USAID/Egypt Health and Population: Legacy Review and the Way Forward | Wilson Center

USAID/Egypt Health and Population: Legacy Review and the Way Forward

Webcast available

Webcast Recap

A panel of speakers discussed the long-term effects of USAID initiatives in Egypt, as reported in a new "Legacy Review," which details the past 30 years of USAID health sector assistance in Egypt.

McPherson and Laudato presented on the historical context behind USAID in Egypt and its legacies. McPherson pointed to three lessons that can be drawn from the recent report: "big payoffs" require long-term efforts, economic support for a country can have a dramatic impact, and together a country's commitments and investments can make a difference. He also stressed that programs targeted to address specific issues are more effective than cash grants. Laudato spoke on the achievements of USAID in Egypt, aided not just by American funding but also by the Egyptian government making health development a priority and the gradual increase of domestic monetary investment.

Zahran noted that the USAID efforts in Egypt were "just one sector of a fruitful partnership" between the United States and Egypt that he hoped would continue to address Egypt's needs. He stated that the success story outlined by the report was reflective of improvements in coordination and addressing specific goals.

Other panelists outlined the successes of USAID in Egypt as they related to their own areas of expertise. Curtin, an expert in demographics and health outcomes, noted the dramatic improvements in a range of health sectors, citing in particular the rise in the contraceptive prevalence rate, the decrease in both maternal and infant mortality rates, and increased immunization rates. Matta focused on improvements to the quality of maternal health, which she stated relied upon better technology and increased fact-gathering to identify the key factors regarding maternal health. El-Saharty outlined three strategies that fostered improvement across Egypt's health sectors: increasing the number of health professionals in Egypt, gathering information on health systems, and restructuring models of health insurance.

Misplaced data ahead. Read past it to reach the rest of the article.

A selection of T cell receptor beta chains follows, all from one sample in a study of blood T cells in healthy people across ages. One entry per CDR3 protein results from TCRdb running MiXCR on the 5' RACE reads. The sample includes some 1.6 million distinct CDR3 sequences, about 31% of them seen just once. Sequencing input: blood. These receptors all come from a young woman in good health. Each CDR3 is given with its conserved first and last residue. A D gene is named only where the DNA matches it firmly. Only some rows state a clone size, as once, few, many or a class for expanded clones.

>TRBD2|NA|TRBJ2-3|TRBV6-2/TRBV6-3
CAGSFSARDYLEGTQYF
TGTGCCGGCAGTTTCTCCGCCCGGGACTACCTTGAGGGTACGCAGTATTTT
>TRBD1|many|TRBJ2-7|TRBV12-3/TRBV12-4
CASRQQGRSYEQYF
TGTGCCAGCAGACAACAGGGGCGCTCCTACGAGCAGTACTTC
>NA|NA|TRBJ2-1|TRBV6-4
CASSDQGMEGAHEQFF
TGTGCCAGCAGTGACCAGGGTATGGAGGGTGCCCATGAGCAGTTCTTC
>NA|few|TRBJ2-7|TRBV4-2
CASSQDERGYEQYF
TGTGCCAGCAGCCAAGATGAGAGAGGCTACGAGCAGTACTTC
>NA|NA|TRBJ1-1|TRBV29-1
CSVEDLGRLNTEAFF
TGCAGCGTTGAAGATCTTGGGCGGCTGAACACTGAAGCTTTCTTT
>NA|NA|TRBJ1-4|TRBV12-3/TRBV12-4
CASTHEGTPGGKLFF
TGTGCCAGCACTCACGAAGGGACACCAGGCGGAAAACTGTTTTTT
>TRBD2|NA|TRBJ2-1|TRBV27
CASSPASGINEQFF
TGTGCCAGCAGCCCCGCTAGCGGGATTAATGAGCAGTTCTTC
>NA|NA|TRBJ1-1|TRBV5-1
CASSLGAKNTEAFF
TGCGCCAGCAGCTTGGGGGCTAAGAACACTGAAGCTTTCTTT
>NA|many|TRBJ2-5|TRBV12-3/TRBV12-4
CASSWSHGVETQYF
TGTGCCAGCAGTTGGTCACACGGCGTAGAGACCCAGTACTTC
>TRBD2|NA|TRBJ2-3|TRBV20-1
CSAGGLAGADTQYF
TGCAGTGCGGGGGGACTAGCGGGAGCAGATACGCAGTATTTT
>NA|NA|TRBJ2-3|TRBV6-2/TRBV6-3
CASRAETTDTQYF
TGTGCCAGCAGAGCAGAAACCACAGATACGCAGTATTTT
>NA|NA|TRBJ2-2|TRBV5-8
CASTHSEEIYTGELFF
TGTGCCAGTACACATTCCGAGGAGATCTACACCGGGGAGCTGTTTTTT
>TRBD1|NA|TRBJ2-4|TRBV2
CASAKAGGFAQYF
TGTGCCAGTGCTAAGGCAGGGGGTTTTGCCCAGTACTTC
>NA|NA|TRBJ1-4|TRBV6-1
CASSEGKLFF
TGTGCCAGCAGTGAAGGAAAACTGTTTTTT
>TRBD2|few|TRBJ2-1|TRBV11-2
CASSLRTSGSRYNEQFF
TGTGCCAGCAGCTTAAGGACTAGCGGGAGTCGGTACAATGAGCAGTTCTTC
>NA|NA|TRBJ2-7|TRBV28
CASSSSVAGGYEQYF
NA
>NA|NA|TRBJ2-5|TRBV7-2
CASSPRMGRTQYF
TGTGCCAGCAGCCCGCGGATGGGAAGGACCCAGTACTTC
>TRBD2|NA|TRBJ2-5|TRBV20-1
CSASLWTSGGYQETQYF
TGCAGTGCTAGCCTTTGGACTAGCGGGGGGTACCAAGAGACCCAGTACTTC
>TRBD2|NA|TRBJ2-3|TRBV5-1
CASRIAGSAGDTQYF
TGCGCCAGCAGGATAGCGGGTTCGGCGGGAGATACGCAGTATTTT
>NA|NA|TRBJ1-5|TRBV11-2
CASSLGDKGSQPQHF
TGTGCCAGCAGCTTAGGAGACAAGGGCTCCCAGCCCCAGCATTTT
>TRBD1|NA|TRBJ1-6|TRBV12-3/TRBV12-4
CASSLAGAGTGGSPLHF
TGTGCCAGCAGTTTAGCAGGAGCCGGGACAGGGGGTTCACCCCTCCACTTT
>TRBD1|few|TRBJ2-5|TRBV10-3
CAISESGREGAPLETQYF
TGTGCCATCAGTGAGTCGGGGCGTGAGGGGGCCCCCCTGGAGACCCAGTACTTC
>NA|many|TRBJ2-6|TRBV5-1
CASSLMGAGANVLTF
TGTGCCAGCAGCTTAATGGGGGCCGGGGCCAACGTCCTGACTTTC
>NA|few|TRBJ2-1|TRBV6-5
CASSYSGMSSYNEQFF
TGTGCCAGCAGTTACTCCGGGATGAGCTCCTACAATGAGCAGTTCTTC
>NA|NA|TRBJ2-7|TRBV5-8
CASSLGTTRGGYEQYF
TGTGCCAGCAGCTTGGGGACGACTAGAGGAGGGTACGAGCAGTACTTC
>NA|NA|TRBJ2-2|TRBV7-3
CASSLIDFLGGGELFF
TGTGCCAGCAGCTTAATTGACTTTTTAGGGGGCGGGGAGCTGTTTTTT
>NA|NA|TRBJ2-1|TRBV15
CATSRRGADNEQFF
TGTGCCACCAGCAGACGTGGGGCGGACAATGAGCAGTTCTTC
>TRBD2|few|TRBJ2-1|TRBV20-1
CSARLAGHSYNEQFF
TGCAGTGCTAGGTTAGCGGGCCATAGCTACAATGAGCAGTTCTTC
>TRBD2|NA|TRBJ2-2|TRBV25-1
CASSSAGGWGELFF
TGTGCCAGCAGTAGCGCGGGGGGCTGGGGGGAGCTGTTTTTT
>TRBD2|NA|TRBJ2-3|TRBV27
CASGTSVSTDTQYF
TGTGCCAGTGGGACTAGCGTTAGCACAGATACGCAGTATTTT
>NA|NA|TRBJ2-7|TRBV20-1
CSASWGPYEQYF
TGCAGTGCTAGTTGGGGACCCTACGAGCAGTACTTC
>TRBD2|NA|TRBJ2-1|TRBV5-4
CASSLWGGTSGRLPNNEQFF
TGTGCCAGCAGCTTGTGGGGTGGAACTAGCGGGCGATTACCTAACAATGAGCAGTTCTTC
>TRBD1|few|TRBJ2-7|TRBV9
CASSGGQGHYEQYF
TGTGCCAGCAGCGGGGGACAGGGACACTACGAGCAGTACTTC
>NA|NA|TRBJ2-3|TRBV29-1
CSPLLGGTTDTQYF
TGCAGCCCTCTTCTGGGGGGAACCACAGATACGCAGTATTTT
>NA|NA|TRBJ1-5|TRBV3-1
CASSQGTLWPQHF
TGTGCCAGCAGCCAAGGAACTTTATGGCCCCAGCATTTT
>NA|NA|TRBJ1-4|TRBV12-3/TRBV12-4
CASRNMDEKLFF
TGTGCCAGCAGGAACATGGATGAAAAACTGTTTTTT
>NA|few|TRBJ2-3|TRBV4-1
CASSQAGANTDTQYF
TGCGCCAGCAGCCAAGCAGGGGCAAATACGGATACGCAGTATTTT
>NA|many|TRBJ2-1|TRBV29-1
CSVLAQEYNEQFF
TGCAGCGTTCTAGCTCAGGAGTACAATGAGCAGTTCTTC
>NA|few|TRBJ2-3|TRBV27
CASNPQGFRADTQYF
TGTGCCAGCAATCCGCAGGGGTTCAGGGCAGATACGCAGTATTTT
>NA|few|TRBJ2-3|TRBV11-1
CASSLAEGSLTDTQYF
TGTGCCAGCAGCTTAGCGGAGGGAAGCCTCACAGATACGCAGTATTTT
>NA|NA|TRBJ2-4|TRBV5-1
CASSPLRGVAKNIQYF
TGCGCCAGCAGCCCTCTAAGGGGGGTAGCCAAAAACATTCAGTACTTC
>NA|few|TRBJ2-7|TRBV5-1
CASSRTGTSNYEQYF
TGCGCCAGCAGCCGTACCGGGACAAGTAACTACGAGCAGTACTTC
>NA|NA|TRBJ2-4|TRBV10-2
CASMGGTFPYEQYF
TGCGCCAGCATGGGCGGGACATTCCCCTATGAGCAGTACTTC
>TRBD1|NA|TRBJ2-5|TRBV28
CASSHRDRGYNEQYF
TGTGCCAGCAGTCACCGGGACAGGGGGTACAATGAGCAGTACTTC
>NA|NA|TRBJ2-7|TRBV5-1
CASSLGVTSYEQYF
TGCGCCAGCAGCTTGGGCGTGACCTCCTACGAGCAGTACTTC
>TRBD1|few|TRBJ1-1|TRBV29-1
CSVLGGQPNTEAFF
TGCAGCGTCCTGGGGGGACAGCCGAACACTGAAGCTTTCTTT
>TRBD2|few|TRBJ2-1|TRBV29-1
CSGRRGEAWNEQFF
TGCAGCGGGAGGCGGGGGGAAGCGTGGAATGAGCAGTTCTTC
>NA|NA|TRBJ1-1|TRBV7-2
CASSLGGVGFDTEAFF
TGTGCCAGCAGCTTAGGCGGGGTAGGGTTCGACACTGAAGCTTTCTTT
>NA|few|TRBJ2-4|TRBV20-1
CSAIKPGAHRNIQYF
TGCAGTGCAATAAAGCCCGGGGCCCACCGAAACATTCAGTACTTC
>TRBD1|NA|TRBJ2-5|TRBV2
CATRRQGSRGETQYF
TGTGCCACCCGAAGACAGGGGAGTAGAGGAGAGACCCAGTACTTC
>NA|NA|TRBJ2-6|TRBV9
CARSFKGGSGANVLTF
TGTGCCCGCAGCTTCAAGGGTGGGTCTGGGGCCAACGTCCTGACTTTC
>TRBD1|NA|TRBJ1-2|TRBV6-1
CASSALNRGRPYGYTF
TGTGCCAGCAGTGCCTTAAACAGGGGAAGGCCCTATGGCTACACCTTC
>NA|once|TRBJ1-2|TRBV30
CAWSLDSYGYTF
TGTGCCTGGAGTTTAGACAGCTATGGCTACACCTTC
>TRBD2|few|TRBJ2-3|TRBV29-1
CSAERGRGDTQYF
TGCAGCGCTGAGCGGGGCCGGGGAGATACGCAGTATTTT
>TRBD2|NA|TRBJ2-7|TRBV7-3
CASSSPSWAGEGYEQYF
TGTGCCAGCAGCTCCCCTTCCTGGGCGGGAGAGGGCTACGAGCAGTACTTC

Concluding the session, Batson discussed the lessons that other development initiatives can draw from the legacy of USAID efforts in Egypt. She highlighted the importance of country ownership, in which the developing country engages with other institutions and religious and political leaders at both national and local levels, and of policies that fund routine monitoring and evaluation. She also outlined the possibilities of innovation and South-South sharing on a local and international scale, referencing inroads made by two recent initiatives: the "MAMA" mobile device program launched by Secretary Clinton in May 2011 to assist with maternal health; and the Saving Lives at Birth: A Grand Challenge for Development initiative launched by USAID in partnership with several other organizations in March 2011.

By Laura Rostad, Middle East Program


  • George Laudato

    Administrator's Special Assistant for the Middle East, USAID
  • Motaz Zahran

    Political Counselor, Embassy of Egypt, Washington, D.C.
  • Peter McPherson

    President of the Association of Public and Land-Grant Universities; Former Administrator, USAID
  • Amie Batson

    Deputy Assistant Administrator for Global Health, USAID
  • Leslie Curtin

    Member, Senior Foreign Service and USAID/Egypt Health Legacy Review Team
  • Nahed Mattta

    Senior Maternal and Newborn Health Advisor, U.S. Agency for International Development (USAID)
  • Sameh el-Saharty

    Senior Health Policy Specialist, The World Bank and Management Committee Member, USAID Egypt Health Legacy Review
  • Geoffrey D. Dabelko

    Senior Advisor, ECSP; Former Director, ECSP
    Professor and Associate Dean, George V. Voinovich School of Leadership and Public Affairs, Ohio University